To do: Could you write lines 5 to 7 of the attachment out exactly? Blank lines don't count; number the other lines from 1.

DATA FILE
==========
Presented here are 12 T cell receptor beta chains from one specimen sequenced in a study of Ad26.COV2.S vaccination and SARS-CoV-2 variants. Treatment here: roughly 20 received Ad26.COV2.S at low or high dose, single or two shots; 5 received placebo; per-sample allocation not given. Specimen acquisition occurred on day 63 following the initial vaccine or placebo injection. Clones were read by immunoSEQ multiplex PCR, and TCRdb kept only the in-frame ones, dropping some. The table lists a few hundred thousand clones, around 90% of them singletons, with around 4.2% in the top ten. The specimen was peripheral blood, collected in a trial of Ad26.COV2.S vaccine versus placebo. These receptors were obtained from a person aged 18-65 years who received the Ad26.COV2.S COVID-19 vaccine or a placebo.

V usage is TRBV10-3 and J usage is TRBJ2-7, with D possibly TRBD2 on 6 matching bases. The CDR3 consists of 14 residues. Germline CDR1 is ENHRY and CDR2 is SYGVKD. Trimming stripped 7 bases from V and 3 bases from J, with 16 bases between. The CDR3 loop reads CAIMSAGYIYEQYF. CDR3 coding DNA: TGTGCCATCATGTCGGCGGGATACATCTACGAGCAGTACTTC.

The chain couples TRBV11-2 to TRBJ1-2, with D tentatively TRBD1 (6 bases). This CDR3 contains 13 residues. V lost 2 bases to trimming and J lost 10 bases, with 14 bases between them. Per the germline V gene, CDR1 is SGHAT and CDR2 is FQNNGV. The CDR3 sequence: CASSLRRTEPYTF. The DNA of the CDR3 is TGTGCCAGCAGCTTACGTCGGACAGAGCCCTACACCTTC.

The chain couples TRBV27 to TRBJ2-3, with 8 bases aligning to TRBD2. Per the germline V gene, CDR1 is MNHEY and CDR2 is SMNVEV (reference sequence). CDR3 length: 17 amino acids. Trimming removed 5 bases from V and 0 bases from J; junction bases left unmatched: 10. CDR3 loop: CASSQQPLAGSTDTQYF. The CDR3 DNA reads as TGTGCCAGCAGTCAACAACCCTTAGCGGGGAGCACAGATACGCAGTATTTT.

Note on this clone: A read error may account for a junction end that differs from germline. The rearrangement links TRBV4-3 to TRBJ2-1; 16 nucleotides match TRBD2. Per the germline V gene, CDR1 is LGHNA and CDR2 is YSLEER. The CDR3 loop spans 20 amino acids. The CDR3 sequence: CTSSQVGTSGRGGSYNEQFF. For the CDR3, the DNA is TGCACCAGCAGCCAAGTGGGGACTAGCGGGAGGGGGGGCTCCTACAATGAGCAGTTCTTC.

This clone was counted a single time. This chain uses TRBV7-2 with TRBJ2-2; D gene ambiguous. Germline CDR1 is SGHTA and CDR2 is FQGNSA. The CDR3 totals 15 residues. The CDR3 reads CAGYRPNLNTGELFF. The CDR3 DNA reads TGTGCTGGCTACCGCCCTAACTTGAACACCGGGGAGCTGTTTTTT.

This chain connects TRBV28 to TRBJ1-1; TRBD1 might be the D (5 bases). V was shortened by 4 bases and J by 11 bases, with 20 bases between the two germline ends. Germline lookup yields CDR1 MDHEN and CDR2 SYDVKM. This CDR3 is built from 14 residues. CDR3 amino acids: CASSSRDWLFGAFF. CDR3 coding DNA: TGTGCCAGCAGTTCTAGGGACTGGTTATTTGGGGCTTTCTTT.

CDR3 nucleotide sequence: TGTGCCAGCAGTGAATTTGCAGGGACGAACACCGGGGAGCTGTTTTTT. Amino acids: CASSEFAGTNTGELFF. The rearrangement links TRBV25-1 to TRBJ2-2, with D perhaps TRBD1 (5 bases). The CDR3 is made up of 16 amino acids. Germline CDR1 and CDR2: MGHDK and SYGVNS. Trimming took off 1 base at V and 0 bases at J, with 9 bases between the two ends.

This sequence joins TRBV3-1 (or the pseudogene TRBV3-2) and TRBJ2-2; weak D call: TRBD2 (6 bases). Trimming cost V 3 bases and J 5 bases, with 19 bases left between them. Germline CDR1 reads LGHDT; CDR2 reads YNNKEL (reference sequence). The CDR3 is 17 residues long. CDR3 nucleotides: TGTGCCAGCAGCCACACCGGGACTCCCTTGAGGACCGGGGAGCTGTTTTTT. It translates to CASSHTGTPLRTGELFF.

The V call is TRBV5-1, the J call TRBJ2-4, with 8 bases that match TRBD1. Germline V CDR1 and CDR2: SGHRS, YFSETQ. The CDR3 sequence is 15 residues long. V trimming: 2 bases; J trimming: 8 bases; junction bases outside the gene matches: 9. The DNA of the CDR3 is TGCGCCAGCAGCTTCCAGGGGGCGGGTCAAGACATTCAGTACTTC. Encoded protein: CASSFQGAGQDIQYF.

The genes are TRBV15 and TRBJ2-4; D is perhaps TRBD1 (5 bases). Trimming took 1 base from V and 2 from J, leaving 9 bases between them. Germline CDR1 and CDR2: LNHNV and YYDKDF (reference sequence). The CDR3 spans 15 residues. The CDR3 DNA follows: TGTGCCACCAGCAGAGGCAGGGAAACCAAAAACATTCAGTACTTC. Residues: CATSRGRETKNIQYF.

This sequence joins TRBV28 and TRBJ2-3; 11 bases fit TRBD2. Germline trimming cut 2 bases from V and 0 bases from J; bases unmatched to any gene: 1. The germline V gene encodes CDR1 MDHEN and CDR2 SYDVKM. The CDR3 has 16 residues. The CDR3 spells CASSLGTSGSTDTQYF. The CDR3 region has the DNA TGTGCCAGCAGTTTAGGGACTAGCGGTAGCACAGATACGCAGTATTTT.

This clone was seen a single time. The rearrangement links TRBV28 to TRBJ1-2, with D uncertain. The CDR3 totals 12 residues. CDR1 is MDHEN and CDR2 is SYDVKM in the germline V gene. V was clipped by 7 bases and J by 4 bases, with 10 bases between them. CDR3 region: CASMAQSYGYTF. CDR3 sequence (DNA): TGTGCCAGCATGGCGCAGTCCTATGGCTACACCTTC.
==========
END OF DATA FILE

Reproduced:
Note on this clone: A read error may account for a junction end that differs from germline. The rearrangement links TRBV4-3 to TRBJ2-1; 16 nucleotides match TRBD2. Per the germline V gene, CDR1 is LGHNA and CDR2 is YSLEER. The CDR3 loop spans 20 amino acids. The CDR3 sequence: CTSSQVGTSGRGGSYNEQFF. For the CDR3, the DNA is TGCACCAGCAGCCAAGTGGGGACTAGCGGGAGGGGGGGCTCCTACAATGAGCAGTTCTTC.

This clone was counted a single time. This chain uses TRBV7-2 with TRBJ2-2; D gene ambiguous. Germline CDR1 is SGHTA and CDR2 is FQGNSA. The CDR3 totals 15 residues. The CDR3 reads CAGYRPNLNTGELFF. The CDR3 DNA reads TGTGCTGGCTACCGCCCTAACTTGAACACCGGGGAGCTGTTTTTT.

This chain connects TRBV28 to TRBJ1-1; TRBD1 might be the D (5 bases). V was shortened by 4 bases and J by 11 bases, with 20 bases between the two germline ends. Germline lookup yields CDR1 MDHEN and CDR2 SYDVKM. This CDR3 is built from 14 residues. CDR3 amino acids: CASSSRDWLFGAFF. CDR3 coding DNA: TGTGCCAGCAGTTCTAGGGACTGGTTATTTGGGGCTTTCTTT.